China looks to broaden free trade agreement with New Zealand

BEIJING (Reuters) - China aims to expand an existing free trade agreement with New Zealand, Premier Li Keqiang told Prime Minister John Key during a meeting in Beijing, state media said on Tuesday.

New Zealand was the first OECD country to sign a free trade agreement with China, in 2008, and China became New Zealand's largest export market in 2014.

"China will work to expand trade within the framework of the FTA and create conditions on broadening the agreement," the official China Daily paraphrased Li as telling Key.

China will also expand cooperation overall with New Zealand, in areas such as agriculture and food safety, Li added.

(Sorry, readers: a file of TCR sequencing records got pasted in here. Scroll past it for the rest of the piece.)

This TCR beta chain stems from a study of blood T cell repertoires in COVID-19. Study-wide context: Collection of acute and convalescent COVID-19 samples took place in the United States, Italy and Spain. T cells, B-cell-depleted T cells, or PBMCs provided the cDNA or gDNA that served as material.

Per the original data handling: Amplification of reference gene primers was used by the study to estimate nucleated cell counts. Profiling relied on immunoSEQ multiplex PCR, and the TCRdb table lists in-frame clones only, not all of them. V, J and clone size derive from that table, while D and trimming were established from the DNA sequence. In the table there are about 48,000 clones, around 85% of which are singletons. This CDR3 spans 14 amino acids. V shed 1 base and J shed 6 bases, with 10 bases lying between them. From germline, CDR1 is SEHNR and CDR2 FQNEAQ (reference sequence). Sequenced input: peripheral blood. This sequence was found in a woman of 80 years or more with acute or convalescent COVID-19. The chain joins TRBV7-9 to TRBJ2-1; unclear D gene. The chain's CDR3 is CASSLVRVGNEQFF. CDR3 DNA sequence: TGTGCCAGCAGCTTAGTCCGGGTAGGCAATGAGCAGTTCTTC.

The report quoted Key as saying he will also work to upgrade the free trade agreement. The newspaper gave no further details.

The move comes as New Zealand and 11 other advanced economies accounting for 40 percent of the global economy have signed the U.S.-led Trans-Pacific Partnership (TPP), to which China is not a party.

Beijing has been keen to shore up bilateral trade deals and promote the 16-member Regional Comprehensive Economic Partnership (RCEP) in the face of TPP, concerned by Washington's effort to reshape and liberalise Asia's trade rules.

Though the TPP faces opposition in the U.S. Congress, China could lose some ground to manufacturing competitors such as Vietnam if the deal goes into force, as it would expand duty-free access among members.

(Reporting by Ben Blanchard; Editing by Richard Borsuk)